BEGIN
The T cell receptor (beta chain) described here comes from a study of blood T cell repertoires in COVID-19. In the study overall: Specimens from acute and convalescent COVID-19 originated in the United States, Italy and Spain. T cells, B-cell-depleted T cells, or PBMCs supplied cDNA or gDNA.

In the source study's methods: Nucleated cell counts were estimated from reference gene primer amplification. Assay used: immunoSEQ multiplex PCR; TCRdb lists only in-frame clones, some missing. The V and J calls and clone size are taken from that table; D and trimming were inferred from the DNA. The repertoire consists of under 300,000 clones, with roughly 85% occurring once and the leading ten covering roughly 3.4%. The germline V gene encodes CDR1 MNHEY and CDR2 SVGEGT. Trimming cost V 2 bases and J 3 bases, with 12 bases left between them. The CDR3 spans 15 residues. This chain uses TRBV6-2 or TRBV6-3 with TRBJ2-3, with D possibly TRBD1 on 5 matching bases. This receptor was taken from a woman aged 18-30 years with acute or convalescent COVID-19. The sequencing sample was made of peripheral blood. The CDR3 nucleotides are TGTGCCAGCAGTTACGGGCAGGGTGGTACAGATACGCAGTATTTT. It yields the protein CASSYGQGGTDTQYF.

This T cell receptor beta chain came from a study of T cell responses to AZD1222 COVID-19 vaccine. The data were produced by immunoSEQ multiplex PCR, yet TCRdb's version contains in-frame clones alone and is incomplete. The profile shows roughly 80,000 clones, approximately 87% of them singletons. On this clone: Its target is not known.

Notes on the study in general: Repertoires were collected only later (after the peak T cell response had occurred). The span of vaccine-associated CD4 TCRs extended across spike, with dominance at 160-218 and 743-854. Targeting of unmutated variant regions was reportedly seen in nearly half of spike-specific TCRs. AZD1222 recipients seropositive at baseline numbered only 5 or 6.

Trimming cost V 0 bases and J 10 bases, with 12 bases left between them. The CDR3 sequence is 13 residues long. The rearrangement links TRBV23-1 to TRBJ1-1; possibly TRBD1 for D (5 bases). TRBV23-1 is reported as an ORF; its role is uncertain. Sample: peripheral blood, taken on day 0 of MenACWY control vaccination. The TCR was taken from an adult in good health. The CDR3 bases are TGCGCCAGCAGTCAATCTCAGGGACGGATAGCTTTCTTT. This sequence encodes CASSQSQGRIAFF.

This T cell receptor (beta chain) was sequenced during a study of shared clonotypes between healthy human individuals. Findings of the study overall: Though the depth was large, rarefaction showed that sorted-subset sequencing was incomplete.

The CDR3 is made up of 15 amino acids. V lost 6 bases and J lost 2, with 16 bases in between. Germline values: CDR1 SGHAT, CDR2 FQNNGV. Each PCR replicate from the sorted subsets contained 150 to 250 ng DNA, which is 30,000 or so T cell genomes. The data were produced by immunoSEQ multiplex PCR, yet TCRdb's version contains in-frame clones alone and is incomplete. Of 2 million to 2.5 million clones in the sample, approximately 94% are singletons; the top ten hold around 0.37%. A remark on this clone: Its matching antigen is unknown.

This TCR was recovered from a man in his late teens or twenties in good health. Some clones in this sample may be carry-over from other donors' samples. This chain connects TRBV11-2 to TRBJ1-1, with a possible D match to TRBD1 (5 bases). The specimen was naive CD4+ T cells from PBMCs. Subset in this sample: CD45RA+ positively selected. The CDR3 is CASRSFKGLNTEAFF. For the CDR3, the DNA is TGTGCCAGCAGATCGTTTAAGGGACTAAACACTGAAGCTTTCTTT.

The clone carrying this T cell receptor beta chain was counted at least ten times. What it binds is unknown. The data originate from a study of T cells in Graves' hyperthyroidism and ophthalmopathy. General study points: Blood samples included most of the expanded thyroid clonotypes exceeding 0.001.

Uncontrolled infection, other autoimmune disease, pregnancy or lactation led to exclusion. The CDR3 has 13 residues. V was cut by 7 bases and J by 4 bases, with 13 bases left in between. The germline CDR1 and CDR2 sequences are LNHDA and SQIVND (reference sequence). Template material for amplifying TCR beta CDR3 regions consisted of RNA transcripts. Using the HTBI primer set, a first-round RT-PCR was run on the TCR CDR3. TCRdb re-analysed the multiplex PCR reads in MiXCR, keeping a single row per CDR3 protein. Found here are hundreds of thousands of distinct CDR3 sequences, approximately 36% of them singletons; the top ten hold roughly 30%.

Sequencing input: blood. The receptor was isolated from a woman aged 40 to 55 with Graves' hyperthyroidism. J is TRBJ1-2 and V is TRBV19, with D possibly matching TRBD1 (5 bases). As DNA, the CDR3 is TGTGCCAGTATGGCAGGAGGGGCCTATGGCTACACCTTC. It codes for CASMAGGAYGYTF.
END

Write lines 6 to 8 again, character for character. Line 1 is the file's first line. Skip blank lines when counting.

This T cell receptor (beta chain) was sequenced during a study of shared clonotypes between healthy human individuals. Findings of the study overall: Though the depth was large, rarefaction showed that sorted-subset sequencing was incomplete.

The CDR3 is made up of 15 amino acids. V lost 6 bases and J lost 2, with 16 bases in between. Germline values: CDR1 SGHAT, CDR2 FQNNGV. Each PCR replicate from the sorted subsets contained 150 to 250 ng DNA, which is 30,000 or so T cell genomes. The data were produced by immunoSEQ multiplex PCR, yet TCRdb's version contains in-frame clones alone and is incomplete. Of 2 million to 2.5 million clones in the sample, approximately 94% are singletons; the top ten hold around 0.37%. A remark on this clone: Its matching antigen is unknown.

This TCR was recovered from a man in his late teens or twenties in good health. Some clones in this sample may be carry-over from other donors' samples. This chain connects TRBV11-2 to TRBJ1-1, with a possible D match to TRBD1 (5 bases). The specimen was naive CD4+ T cells from PBMCs. Subset in this sample: CD45RA+ positively selected. The CDR3 is CASRSFKGLNTEAFF. For the CDR3, the DNA is TGTGCCAGCAGATCGTTTAAGGGACTAAACACTGAAGCTTTCTTT.